• Reduce reliance on PostgreSQL (SQLite metadata storage). Given that the goal of ayb is to make it easier to create, share, and query databases, it's frustrating that running ayb requires you to pay the nontrivial cost of operationalizing PostgreSQL. While Postgres will be helpful for eventually coordinating between multiple ayb nodes, a single-node version should be able to store its metadata in SQLite with little setup costs.
    • Authentication and permissions. Add authentication/the ability to log in, and add permissions to endpoints so that you can't just issue queries against any database.
    • Clustering. Support for multiple ayb nodes to serve databases and requests. Whereas a single database will not span multiple machines, parallelism/distribution will happen across users and databases.
    • Persistence beyond the node. Using projects like LiteFS, stream updates to databases to persistent storage, and allow failover if an ayb node disappears.
    • Isolation. Since an ayb instance can have multiple tenants/databases, we want to use one of the many container/isolate/microVM projects to ensure that one tenant isn't able to access another tenant's data.
    • Sessions/transactions. ayb's query API is a stateless request/response API, making it impossible to start a database transaction or issue multiple queries in a session. Exposing sessions in the API will allow multiple statements per session, and by extension, transactions.
    • Import/export of databases. ayb already uses existing well-established file formats (e.g., SQLite). There should be endpoints to import existing databases into ayb in those formats or export the underlying files so you're not locked in.
  • Extend ayb to more people and software
    • Collaboration. In addition to making it easy to create and query databases, it should be easy to share databases with others. Two use cases include adding private collaborators and allowing public read-only access.
    • Forking. Allowing a user to fork their own copy of a database will enable collaborators to remix and build on each others' work.
    • Versioning. To both make it less scary to execute sensitive operations and to make it possible for scientists to reference and publish checkpoints of their work, a user should be able to snapshot and revert to a database at a point in time.
    • DuckDB. Allowing users to create a DuckDB database in addition to a SQLite database would allow you to create a data warehouse with a single command. This effort is dependent on the DuckDB project. First, the DuckDB file format is rapidly changing ahead of the project's 1.0 release. Additionally, I don't know of an equivalent streaming replication project to LiteFS for DuckDB that handles persistence beyond the node.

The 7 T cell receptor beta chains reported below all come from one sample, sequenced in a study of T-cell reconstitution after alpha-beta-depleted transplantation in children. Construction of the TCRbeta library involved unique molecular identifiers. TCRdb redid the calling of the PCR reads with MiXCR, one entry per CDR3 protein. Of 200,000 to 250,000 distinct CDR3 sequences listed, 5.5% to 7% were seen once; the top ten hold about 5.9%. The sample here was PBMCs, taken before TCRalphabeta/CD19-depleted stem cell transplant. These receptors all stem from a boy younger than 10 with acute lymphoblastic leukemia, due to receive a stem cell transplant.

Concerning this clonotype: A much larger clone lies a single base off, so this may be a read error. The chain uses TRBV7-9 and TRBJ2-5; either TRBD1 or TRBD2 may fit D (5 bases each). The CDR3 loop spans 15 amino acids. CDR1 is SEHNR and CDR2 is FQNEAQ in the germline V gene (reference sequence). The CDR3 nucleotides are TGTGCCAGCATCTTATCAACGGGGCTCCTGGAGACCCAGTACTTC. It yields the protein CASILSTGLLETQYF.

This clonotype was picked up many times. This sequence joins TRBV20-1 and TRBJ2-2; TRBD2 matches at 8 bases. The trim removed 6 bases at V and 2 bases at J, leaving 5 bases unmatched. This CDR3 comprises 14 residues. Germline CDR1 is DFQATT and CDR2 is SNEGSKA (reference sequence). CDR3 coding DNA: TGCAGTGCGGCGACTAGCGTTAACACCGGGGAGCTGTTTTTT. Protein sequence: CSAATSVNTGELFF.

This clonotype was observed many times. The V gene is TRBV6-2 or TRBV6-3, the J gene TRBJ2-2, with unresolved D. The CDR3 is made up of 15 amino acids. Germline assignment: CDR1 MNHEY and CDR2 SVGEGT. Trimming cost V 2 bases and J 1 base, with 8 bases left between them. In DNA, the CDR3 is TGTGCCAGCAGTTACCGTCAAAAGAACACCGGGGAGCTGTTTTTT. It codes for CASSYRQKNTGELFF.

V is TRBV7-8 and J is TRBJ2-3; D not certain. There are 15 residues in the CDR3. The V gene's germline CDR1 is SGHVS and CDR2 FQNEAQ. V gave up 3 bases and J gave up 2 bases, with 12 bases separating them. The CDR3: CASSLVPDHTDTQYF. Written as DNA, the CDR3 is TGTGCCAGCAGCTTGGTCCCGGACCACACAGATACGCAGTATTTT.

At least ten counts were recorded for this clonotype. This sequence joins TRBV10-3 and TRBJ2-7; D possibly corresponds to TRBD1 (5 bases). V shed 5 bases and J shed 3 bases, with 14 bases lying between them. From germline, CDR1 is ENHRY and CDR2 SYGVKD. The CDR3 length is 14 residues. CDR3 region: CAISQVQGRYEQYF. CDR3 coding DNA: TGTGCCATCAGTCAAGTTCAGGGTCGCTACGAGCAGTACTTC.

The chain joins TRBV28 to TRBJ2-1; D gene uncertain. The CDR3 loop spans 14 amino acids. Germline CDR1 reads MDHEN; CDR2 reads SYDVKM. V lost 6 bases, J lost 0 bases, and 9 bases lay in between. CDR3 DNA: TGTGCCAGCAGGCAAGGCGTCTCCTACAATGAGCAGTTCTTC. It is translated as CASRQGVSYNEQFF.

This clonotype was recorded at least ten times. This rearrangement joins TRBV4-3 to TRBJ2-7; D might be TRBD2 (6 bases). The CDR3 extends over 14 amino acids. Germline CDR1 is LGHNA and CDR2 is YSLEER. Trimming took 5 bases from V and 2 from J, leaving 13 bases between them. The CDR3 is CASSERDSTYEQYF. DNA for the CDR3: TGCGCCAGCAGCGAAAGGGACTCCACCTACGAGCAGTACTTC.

• PostgreSQL wire protocol. While an HTTP API makes it easy to build new web apps, exposing ayb over the PostgreSQL wire protocol will allow existing tools and libraries to connect to and query an ayb database.
  • Increase discoverability with a web frontend
    • Provide a web interface analogous to the command line interface. Much like GitHub/Gitea/Forgejo make git more approachable, you shouldn't have to pay a command line knowledge tax in order to create, share, and query an ayb database.
    • Explore people's public datasets. Beyond simplifying the command line, platforms like GitHub also make it easier to find a user's publicly shared repositories, follow along in their work, and fork a copy for your own exploration. That same experience should be possible for ayb-hosted databases.


(This section is inspired by the LiteFS project, and is just one of the many things to love about that project.)

ayb contributions work a little different than most GitHub projects:

  • If you have a small bug fix or typo fix, please PR directly to this repository.
  • If you want to contribute documentation, please PR directly to this repository.
  • If you would like to contribute a feature, create and discuss the feature in an issue on this GitHub repository first. Once the feature and some of its finer details are hashed out in the issue and potentially a design document, submit a pull request. I might politely decline pull requests that haven't first been discussed/designed.

This project has a roadmap and features are added and tested in a certain order. I'm adding a little friction in requiring a discussion/design document for features before submitting a pull request to ensure that I can focus my attention on well-motivated, well-sequenced, and well-understood functionality.


~1M SLoC